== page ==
June 2012

Chairperson's Corner

By Penny Bailey

Since spring is suddenly here (or arguably almost summer), it reminds me of how quickly time is passing. Maybe it’s the fact that the winter here in the Midwest was so mild that makes it seem as if everything is running together, but I’m pretty sure I’ve felt this way regardless of the amount of snow and frigid days between the falling of the leaves and their return. I haven’t spoken to anyone in recent months that hasn’t complained about not having enough time.

As we think about time passing so quickly, it can be a reminder of our mortality. Who better than actuaries to reflect on mortality and the impact that it has on our work? It comes into play in so much of what we do as pension practitioners—the calculation of our liabilities, the value of the lump sums payable to participants and the need for greater understanding of lifetime income requirements.

The Pension Section Council has several projects underway that are steeped in mortality and longevity issues. Hopefully many of you were able to listen to the May 16 webcast “Building a Framework for Measuring Retirement Income Adequacy.” During the webcast, we explored the SOA research paper “Moving Beyond the Limitations of Traditional Replacement Rates.” In this paper, the researcher finds that conventional replacement rate targets are not adequate in their traditional role as a tool for retirement planning or evaluating retirement preparedness due to the limitations outlined in the paper. If you did not get a chance to listen to the webcast, I encourage you to check out the paper on soa.org.

Another webcast on mortality issues was also just completed. As I hope most of you are aware, the SOA recently released a new interim mortality improvement scale—Scale BB. Please refer to the article in this edition of Pension Section News for a detailed discussion. The June 6 webcast sponsored by the Pension Section provided an introduction to the new scale along with an overview of new techniques being used in the analysis of mortality improvement trends. As actuaries, there is an expectation that we are well-versed in mortality issues and this was a great opportunity to ensure you are educated in the latest thinking (a recording can be ordered from the SOA if you were not able to attend the live event).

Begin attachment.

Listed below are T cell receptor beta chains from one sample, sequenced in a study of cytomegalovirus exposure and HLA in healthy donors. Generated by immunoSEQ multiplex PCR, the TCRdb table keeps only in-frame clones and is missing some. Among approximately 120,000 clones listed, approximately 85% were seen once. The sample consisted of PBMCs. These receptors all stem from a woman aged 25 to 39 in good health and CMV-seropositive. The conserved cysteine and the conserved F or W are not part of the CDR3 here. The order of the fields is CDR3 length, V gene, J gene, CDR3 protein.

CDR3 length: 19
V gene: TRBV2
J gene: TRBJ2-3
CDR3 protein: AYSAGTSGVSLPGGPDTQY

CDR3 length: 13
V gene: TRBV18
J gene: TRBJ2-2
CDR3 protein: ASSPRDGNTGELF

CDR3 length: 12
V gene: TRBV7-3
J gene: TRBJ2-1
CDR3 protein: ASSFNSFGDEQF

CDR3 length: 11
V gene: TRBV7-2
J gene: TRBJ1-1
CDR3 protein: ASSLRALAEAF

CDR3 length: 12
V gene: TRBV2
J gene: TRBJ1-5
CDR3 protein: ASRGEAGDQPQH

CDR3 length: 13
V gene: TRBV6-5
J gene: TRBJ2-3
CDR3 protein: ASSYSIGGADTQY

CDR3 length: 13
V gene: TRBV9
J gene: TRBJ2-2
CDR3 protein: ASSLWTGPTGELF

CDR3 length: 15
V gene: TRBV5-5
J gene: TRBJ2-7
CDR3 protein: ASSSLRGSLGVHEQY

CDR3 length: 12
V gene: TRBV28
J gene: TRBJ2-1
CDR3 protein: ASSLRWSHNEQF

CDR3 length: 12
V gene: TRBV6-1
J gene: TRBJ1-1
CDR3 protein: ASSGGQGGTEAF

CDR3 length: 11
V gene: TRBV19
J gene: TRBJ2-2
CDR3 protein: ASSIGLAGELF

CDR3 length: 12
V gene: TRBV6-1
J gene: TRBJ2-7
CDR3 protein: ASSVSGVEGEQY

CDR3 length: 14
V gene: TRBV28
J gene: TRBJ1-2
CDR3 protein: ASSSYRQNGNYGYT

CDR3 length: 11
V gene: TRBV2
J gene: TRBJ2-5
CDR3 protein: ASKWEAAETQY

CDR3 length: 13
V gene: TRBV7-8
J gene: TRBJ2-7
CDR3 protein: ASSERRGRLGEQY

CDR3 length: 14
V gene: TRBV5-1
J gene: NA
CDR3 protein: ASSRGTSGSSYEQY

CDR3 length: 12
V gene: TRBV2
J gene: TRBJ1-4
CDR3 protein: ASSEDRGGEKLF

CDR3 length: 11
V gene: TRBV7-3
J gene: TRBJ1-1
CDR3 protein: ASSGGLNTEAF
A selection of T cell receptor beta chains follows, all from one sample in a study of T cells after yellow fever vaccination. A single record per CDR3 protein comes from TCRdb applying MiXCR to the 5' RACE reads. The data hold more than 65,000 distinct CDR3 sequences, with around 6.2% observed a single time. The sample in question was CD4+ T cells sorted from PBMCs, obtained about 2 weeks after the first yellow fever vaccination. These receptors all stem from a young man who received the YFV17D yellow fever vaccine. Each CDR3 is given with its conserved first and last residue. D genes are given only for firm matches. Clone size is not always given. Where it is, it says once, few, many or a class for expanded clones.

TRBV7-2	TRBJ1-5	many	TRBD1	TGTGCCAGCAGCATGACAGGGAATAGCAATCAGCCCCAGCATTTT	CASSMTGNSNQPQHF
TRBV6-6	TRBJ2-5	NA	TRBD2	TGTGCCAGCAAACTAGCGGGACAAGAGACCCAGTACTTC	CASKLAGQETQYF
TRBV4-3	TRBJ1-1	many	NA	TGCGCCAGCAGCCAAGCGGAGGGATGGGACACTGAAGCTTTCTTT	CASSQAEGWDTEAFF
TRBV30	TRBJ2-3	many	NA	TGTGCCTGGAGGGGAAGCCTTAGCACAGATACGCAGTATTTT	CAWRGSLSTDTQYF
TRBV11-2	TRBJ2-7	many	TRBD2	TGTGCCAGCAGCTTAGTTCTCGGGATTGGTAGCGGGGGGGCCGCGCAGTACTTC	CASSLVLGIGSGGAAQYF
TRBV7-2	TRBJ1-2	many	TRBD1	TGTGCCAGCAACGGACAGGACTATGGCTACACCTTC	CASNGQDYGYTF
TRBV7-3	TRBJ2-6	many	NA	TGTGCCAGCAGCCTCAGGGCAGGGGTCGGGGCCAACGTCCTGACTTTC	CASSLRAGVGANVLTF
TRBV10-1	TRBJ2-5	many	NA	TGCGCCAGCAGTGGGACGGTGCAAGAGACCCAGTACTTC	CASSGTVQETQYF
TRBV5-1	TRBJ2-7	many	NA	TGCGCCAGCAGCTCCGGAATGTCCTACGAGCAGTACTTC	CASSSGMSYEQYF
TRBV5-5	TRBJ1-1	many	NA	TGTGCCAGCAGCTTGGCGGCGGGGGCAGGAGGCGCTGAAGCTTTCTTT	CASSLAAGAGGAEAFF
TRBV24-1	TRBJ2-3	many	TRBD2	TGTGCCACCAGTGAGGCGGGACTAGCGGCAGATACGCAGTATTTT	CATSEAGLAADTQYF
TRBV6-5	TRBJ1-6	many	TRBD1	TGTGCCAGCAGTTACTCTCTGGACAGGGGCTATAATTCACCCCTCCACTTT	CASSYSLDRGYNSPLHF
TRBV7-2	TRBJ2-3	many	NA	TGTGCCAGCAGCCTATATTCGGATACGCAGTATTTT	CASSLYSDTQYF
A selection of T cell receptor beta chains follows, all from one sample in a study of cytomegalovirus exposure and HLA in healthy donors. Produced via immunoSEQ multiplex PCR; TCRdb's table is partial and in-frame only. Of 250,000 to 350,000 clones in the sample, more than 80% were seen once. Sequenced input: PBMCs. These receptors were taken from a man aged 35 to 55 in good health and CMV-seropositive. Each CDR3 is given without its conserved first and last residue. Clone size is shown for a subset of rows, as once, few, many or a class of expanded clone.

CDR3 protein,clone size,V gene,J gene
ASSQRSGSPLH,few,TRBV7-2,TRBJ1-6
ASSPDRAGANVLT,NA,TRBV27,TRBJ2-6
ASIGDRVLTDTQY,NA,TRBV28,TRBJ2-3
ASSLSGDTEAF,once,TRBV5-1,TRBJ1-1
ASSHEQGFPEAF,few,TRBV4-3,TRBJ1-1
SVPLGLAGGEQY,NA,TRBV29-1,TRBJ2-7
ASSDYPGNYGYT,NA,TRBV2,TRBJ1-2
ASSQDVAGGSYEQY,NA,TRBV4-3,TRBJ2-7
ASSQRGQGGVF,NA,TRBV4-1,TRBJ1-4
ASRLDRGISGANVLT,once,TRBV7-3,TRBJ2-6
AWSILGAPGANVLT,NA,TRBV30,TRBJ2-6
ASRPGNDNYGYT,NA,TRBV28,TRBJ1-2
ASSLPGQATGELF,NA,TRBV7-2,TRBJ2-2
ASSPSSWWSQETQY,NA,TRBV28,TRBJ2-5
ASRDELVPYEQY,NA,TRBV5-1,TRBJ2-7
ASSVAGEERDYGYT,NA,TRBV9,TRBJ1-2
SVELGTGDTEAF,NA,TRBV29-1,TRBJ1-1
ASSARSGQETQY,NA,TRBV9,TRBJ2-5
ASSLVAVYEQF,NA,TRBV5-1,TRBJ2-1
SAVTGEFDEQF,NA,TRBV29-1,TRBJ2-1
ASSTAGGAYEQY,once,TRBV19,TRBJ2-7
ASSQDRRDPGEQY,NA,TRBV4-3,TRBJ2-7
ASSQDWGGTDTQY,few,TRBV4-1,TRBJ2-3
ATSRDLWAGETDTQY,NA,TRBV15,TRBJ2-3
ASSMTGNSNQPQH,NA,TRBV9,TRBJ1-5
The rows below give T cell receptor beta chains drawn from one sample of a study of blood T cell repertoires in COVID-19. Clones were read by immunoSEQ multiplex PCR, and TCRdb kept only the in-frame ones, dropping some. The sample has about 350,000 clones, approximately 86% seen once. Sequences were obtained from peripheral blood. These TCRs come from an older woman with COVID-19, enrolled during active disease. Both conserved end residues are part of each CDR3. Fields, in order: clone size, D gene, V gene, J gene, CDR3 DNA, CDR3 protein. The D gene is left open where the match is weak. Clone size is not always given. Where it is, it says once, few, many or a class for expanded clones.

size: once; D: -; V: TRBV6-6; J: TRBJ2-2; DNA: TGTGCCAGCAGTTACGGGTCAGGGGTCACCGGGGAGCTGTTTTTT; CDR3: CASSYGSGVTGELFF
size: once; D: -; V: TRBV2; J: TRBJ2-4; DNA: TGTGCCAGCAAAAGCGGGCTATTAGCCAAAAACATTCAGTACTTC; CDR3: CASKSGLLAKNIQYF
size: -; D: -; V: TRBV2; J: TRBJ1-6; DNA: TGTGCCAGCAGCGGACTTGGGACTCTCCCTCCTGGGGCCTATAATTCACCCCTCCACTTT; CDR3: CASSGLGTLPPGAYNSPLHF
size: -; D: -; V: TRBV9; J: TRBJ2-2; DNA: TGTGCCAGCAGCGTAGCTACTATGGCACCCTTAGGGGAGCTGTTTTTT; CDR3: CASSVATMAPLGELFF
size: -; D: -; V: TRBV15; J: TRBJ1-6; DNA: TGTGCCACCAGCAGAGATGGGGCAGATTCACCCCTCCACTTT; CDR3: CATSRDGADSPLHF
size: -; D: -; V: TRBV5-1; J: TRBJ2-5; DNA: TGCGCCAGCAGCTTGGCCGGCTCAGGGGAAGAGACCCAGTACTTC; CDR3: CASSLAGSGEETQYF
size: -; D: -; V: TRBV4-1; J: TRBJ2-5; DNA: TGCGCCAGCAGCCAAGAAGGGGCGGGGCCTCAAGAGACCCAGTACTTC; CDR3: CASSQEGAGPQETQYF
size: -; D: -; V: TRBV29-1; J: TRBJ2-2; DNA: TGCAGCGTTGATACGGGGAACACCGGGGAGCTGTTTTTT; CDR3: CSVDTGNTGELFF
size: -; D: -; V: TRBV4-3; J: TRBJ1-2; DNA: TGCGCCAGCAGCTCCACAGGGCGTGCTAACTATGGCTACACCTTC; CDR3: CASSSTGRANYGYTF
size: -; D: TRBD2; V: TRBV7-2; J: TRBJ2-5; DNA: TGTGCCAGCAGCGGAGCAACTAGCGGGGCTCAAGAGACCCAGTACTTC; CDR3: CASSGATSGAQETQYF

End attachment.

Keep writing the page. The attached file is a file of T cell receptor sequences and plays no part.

The Pension Section Council recognized that there is a wealth of information on mortality, but it is sometimes difficult to find the data. As such, a group was formed to help organize the mortality information on SOA.org. If you visit the Pension Section Council mortality resource webpage, you’ll find extensive information on mortality topics organized in easy to navigate sections including tables, standards of practice, surveys and introductory articles, mortality models, mortality and socioeconomic status, p-splines/smoothing, mortality and longevity risk, and relevant SOA sessions. For example, an article from Benefits Canada entitled “An Age Old Story (Longevity Risk)” discusses quantifying longevity risk along with strategies for mitigating that risk in pension plans. It would be a worthwhile use of CE time to explore the resource webpage and expand your actuarial horizons.

We are also looking for opportunities to partner with the American Academy of Actuaries on its initiative on lifetime income. The Academy has a taskforce jointly sponsored by Life and Pension Practice Councils trying to encourage lifetime retirement savings through different approaches. The council, through the Committee on Post-Retirement Needs and Risk, is considering research to support this effort including a potential project to determine how and why people make decisions to take annuities or not and a review of the barriers to offering lifetime income options in DC plans. You can certainly expect to see more information on this topic in the future.

We all know that there is lack of understanding among non-actuaries about what actuaries do. However, I doubt very many people who have been in the profession for any length of time haven’t heard the question “how long am I going to live?” in response to telling someone that they are an actuary. At the root of what most actuaries do, and especially pension actuaries, are mortality and longevity issues. The council is excited to be a part of education and research on this very important topic.

Penny A. Bailey, FSA, MAAA, EA is chairperson of the Pension Section Council for 2012. She is a partner with Mercer in St. Louis, Miss. She can be reached at penny.bailey@mercer.com.